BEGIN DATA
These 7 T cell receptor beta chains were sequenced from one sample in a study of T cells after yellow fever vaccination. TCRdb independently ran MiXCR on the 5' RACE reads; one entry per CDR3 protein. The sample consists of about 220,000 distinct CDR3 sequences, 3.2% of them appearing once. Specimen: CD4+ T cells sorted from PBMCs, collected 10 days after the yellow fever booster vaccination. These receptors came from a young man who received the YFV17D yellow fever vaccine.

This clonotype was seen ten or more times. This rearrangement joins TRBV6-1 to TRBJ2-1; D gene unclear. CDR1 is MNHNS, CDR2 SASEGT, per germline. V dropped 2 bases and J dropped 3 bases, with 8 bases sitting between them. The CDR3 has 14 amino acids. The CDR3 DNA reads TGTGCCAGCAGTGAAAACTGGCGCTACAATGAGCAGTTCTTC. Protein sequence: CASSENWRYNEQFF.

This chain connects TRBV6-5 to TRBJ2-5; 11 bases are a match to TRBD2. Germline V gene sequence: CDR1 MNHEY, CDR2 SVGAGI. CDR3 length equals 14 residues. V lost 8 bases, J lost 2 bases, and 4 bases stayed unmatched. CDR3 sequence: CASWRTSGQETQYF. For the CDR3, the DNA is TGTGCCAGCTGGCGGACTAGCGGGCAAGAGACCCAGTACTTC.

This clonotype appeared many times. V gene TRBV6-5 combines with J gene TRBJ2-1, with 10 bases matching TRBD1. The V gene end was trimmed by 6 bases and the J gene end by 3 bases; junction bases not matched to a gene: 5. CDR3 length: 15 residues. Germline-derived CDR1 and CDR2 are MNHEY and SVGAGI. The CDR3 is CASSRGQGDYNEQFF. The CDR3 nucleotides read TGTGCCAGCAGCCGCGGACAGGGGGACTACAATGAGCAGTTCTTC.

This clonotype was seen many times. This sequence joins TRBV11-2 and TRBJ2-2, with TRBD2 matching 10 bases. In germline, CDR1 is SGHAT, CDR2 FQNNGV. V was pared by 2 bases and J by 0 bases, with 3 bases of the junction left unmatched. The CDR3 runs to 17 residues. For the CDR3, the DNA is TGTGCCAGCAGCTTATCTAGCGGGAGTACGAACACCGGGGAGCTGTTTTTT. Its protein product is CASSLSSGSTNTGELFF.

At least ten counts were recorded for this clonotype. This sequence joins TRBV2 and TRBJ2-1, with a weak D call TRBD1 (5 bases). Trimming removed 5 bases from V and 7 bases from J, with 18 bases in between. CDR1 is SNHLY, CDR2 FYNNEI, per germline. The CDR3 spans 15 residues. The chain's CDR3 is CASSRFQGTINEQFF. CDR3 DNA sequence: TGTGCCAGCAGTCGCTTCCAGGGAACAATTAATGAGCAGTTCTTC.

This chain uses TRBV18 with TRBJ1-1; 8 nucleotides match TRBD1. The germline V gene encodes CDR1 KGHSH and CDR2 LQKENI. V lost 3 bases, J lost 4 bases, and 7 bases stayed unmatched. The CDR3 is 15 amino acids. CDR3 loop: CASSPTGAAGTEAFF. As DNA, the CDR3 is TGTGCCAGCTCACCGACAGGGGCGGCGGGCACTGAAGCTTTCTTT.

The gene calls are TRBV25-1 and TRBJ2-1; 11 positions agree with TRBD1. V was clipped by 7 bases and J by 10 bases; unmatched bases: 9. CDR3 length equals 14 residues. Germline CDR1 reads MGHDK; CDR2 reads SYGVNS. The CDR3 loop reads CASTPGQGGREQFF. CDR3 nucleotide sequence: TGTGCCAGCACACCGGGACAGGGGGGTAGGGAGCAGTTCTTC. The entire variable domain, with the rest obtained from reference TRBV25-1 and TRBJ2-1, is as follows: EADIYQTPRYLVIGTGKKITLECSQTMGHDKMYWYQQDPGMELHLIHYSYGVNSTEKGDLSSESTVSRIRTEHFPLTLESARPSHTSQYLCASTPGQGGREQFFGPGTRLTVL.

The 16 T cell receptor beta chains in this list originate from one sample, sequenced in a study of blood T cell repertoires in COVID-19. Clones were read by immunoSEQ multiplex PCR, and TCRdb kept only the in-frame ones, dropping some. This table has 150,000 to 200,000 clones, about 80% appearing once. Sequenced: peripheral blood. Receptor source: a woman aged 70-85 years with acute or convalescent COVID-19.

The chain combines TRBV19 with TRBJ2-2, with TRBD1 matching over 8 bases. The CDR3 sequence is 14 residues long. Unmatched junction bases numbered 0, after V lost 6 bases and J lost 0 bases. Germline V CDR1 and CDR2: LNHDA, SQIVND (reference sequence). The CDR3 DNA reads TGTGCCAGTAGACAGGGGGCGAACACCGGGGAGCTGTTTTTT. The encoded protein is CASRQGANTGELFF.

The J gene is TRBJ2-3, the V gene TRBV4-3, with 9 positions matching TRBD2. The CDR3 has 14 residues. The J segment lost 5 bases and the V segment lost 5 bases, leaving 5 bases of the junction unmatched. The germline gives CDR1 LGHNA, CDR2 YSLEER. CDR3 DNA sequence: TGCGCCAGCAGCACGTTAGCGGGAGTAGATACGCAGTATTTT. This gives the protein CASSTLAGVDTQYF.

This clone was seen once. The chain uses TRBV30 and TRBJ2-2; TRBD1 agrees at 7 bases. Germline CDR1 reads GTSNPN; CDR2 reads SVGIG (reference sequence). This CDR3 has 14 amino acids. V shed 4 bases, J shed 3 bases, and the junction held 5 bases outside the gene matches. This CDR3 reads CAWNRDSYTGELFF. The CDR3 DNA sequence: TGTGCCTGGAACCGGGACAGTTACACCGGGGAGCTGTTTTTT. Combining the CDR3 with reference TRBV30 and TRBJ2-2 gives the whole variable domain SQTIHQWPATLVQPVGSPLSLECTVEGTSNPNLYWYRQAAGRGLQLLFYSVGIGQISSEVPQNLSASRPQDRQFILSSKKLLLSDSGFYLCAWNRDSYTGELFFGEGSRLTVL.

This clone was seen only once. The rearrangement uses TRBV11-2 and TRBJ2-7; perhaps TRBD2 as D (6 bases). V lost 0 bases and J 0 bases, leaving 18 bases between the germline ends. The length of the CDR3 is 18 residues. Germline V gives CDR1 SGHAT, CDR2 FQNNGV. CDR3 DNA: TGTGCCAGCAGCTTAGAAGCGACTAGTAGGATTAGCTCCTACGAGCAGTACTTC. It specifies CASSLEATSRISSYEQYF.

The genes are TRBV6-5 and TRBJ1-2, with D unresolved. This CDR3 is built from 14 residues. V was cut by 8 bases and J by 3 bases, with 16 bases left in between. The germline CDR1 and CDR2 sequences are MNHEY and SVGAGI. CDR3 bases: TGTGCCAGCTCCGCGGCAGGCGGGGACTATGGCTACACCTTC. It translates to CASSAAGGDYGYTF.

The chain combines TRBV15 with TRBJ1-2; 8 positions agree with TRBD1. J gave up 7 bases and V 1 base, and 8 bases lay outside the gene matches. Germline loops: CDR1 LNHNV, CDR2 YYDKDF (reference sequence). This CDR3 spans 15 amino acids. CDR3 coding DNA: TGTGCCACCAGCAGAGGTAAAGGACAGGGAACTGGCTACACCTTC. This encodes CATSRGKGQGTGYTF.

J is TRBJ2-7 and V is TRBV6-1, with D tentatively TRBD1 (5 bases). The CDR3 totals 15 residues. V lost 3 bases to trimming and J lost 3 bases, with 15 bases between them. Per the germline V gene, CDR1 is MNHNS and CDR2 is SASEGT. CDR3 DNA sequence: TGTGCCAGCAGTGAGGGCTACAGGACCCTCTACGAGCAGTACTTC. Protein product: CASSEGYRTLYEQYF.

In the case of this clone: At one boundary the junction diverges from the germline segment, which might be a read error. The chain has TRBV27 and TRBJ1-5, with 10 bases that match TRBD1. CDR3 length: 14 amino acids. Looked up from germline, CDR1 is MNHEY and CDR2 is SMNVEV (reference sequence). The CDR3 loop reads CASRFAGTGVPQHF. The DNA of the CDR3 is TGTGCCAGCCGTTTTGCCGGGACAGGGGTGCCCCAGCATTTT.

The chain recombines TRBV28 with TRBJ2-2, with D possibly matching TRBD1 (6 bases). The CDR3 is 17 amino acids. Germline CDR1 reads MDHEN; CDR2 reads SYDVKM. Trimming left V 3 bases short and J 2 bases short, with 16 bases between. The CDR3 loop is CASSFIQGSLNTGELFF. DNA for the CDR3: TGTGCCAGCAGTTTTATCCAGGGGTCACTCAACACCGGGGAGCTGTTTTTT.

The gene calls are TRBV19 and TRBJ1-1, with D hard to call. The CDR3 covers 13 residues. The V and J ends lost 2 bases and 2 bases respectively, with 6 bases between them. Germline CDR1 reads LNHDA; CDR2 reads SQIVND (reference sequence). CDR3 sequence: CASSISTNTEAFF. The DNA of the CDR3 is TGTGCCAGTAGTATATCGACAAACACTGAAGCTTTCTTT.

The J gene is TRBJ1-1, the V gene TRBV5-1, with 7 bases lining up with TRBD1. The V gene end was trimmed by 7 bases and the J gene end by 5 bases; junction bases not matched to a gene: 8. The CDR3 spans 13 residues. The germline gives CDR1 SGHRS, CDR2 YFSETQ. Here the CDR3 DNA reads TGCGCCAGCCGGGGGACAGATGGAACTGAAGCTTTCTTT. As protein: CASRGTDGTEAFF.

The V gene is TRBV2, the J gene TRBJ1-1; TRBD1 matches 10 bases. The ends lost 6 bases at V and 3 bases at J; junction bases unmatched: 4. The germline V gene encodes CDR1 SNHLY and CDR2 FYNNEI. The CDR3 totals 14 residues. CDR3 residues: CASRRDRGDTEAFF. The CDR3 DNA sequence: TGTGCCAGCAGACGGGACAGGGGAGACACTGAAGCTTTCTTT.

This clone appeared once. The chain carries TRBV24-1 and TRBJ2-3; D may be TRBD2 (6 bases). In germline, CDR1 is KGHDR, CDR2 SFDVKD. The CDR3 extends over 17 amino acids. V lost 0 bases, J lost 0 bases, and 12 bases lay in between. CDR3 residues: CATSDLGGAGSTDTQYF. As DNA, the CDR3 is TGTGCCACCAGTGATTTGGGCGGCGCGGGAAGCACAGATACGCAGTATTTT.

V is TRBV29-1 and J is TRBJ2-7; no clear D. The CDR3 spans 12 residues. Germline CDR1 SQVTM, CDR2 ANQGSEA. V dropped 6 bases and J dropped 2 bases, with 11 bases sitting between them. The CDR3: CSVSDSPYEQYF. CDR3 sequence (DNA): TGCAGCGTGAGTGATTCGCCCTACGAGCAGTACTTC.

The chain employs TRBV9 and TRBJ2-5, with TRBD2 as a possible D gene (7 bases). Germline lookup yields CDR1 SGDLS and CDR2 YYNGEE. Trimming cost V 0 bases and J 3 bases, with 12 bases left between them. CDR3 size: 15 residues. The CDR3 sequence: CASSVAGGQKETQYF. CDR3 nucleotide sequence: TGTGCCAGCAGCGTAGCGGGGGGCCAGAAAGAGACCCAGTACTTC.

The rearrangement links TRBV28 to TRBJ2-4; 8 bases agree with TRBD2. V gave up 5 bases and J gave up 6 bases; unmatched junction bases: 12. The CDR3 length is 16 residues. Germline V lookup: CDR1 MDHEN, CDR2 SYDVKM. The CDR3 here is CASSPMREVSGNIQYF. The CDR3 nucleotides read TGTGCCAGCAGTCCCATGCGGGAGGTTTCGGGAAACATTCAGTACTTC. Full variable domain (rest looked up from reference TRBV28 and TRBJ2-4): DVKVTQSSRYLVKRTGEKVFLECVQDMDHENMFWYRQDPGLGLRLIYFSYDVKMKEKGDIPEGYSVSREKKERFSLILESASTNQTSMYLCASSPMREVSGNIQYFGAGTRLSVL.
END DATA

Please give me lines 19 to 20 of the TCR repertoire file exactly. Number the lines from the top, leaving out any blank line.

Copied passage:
The gene calls are TRBV19 and TRBJ1-1, with D hard to call. The CDR3 covers 13 residues. The V and J ends lost 2 bases and 2 bases respectively, with 6 bases between them. Germline CDR1 reads LNHDA; CDR2 reads SQIVND (reference sequence). CDR3 sequence: CASSISTNTEAFF. The DNA of the CDR3 is TGTGCCAGTAGTATATCGACAAACACTGAAGCTTTCTTT.

The J gene is TRBJ1-1, the V gene TRBV5-1, with 7 bases lining up with TRBD1. The V gene end was trimmed by 7 bases and the J gene end by 5 bases; junction bases not matched to a gene: 8. The CDR3 spans 13 residues. The germline gives CDR1 SGHRS, CDR2 YFSETQ. Here the CDR3 DNA reads TGCGCCAGCCGGGGGACAGATGGAACTGAAGCTTTCTTT. As protein: CASRGTDGTEAFF.